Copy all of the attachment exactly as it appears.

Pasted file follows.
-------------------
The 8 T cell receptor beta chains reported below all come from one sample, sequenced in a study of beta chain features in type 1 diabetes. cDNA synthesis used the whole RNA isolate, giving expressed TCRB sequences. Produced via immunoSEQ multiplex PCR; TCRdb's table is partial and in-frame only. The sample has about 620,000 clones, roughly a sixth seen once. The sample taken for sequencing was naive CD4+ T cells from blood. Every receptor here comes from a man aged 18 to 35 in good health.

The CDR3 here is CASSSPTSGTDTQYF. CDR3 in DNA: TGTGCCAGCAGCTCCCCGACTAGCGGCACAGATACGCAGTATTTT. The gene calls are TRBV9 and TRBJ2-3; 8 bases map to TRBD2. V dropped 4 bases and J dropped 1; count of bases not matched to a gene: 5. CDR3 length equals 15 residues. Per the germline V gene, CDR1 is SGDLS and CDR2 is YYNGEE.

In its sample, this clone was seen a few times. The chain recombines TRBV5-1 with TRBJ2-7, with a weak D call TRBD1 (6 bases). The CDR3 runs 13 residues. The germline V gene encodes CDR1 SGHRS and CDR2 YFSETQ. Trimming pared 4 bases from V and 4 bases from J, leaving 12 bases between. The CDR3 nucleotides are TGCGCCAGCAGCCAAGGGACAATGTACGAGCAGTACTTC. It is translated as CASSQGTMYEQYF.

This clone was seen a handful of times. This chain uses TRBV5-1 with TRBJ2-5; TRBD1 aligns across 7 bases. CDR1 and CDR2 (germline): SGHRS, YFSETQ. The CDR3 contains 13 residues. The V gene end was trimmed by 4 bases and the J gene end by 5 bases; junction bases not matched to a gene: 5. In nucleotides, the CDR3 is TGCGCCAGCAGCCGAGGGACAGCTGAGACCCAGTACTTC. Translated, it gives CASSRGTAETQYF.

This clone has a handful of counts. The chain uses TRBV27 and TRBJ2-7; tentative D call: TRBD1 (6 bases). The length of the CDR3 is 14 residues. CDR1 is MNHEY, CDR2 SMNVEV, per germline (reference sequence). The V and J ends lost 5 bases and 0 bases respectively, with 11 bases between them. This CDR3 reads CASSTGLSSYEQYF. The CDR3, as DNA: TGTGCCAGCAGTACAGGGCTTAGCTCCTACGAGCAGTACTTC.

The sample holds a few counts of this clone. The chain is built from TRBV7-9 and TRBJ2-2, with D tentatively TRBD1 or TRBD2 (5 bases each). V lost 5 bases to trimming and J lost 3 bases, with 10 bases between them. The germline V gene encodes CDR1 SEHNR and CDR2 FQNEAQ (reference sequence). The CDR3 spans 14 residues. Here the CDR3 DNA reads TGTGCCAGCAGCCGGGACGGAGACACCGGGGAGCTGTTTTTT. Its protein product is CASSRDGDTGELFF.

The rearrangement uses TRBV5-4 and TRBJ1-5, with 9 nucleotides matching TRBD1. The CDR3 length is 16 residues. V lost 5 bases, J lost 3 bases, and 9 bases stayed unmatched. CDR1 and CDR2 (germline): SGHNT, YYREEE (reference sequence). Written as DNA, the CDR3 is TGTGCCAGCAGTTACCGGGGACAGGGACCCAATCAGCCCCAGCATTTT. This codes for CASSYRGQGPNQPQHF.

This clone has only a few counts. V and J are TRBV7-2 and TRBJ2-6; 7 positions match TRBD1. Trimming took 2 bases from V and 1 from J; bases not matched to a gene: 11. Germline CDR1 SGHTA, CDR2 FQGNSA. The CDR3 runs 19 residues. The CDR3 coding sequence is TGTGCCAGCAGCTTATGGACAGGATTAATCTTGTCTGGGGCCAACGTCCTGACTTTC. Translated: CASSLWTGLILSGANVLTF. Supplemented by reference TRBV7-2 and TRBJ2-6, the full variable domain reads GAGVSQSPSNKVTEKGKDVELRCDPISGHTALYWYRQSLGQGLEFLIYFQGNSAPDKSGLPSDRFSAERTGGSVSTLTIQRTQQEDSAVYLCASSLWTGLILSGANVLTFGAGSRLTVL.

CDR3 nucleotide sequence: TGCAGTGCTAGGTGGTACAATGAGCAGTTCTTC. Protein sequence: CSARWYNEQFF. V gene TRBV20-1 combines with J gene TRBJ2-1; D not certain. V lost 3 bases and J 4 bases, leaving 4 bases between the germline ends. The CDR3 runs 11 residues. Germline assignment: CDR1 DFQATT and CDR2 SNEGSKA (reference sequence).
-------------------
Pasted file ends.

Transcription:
The 8 T cell receptor beta chains reported below all come from one sample, sequenced in a study of beta chain features in type 1 diabetes. cDNA synthesis used the whole RNA isolate, giving expressed TCRB sequences. Produced via immunoSEQ multiplex PCR; TCRdb's table is partial and in-frame only. The sample has about 620,000 clones, roughly a sixth seen once. The sample taken for sequencing was naive CD4+ T cells from blood. Every receptor here comes from a man aged 18 to 35 in good health.

The CDR3 here is CASSSPTSGTDTQYF. CDR3 in DNA: TGTGCCAGCAGCTCCCCGACTAGCGGCACAGATACGCAGTATTTT. The gene calls are TRBV9 and TRBJ2-3; 8 bases map to TRBD2. V dropped 4 bases and J dropped 1; count of bases not matched to a gene: 5. CDR3 length equals 15 residues. Per the germline V gene, CDR1 is SGDLS and CDR2 is YYNGEE.

In its sample, this clone was seen a few times. The chain recombines TRBV5-1 with TRBJ2-7, with a weak D call TRBD1 (6 bases). The CDR3 runs 13 residues. The germline V gene encodes CDR1 SGHRS and CDR2 YFSETQ. Trimming pared 4 bases from V and 4 bases from J, leaving 12 bases between. The CDR3 nucleotides are TGCGCCAGCAGCCAAGGGACAATGTACGAGCAGTACTTC. It is translated as CASSQGTMYEQYF.

This clone was seen a handful of times. This chain uses TRBV5-1 with TRBJ2-5; TRBD1 aligns across 7 bases. CDR1 and CDR2 (germline): SGHRS, YFSETQ. The CDR3 contains 13 residues. The V gene end was trimmed by 4 bases and the J gene end by 5 bases; junction bases not matched to a gene: 5. In nucleotides, the CDR3 is TGCGCCAGCAGCCGAGGGACAGCTGAGACCCAGTACTTC. Translated, it gives CASSRGTAETQYF.

This clone has a handful of counts. The chain uses TRBV27 and TRBJ2-7; tentative D call: TRBD1 (6 bases). The length of the CDR3 is 14 residues. CDR1 is MNHEY, CDR2 SMNVEV, per germline (reference sequence). The V and J ends lost 5 bases and 0 bases respectively, with 11 bases between them. This CDR3 reads CASSTGLSSYEQYF. The CDR3, as DNA: TGTGCCAGCAGTACAGGGCTTAGCTCCTACGAGCAGTACTTC.

The sample holds a few counts of this clone. The chain is built from TRBV7-9 and TRBJ2-2, with D tentatively TRBD1 or TRBD2 (5 bases each). V lost 5 bases to trimming and J lost 3 bases, with 10 bases between them. The germline V gene encodes CDR1 SEHNR and CDR2 FQNEAQ (reference sequence). The CDR3 spans 14 residues. Here the CDR3 DNA reads TGTGCCAGCAGCCGGGACGGAGACACCGGGGAGCTGTTTTTT. Its protein product is CASSRDGDTGELFF.

The rearrangement uses TRBV5-4 and TRBJ1-5, with 9 nucleotides matching TRBD1. The CDR3 length is 16 residues. V lost 5 bases, J lost 3 bases, and 9 bases stayed unmatched. CDR1 and CDR2 (germline): SGHNT, YYREEE (reference sequence). Written as DNA, the CDR3 is TGTGCCAGCAGTTACCGGGGACAGGGACCCAATCAGCCCCAGCATTTT. This codes for CASSYRGQGPNQPQHF.

This clone has only a few counts. V and J are TRBV7-2 and TRBJ2-6; 7 positions match TRBD1. Trimming took 2 bases from V and 1 from J; bases not matched to a gene: 11. Germline CDR1 SGHTA, CDR2 FQGNSA. The CDR3 runs 19 residues. The CDR3 coding sequence is TGTGCCAGCAGCTTATGGACAGGATTAATCTTGTCTGGGGCCAACGTCCTGACTTTC. Translated: CASSLWTGLILSGANVLTF. Supplemented by reference TRBV7-2 and TRBJ2-6, the full variable domain reads GAGVSQSPSNKVTEKGKDVELRCDPISGHTALYWYRQSLGQGLEFLIYFQGNSAPDKSGLPSDRFSAERTGGSVSTLTIQRTQQEDSAVYLCASSLWTGLILSGANVLTFGAGSRLTVL.

CDR3 nucleotide sequence: TGCAGTGCTAGGTGGTACAATGAGCAGTTCTTC. Protein sequence: CSARWYNEQFF. V gene TRBV20-1 combines with J gene TRBJ2-1; D not certain. V lost 3 bases and J 4 bases, leaving 4 bases between the germline ends. The CDR3 runs 11 residues. Germline assignment: CDR1 DFQATT and CDR2 SNEGSKA (reference sequence).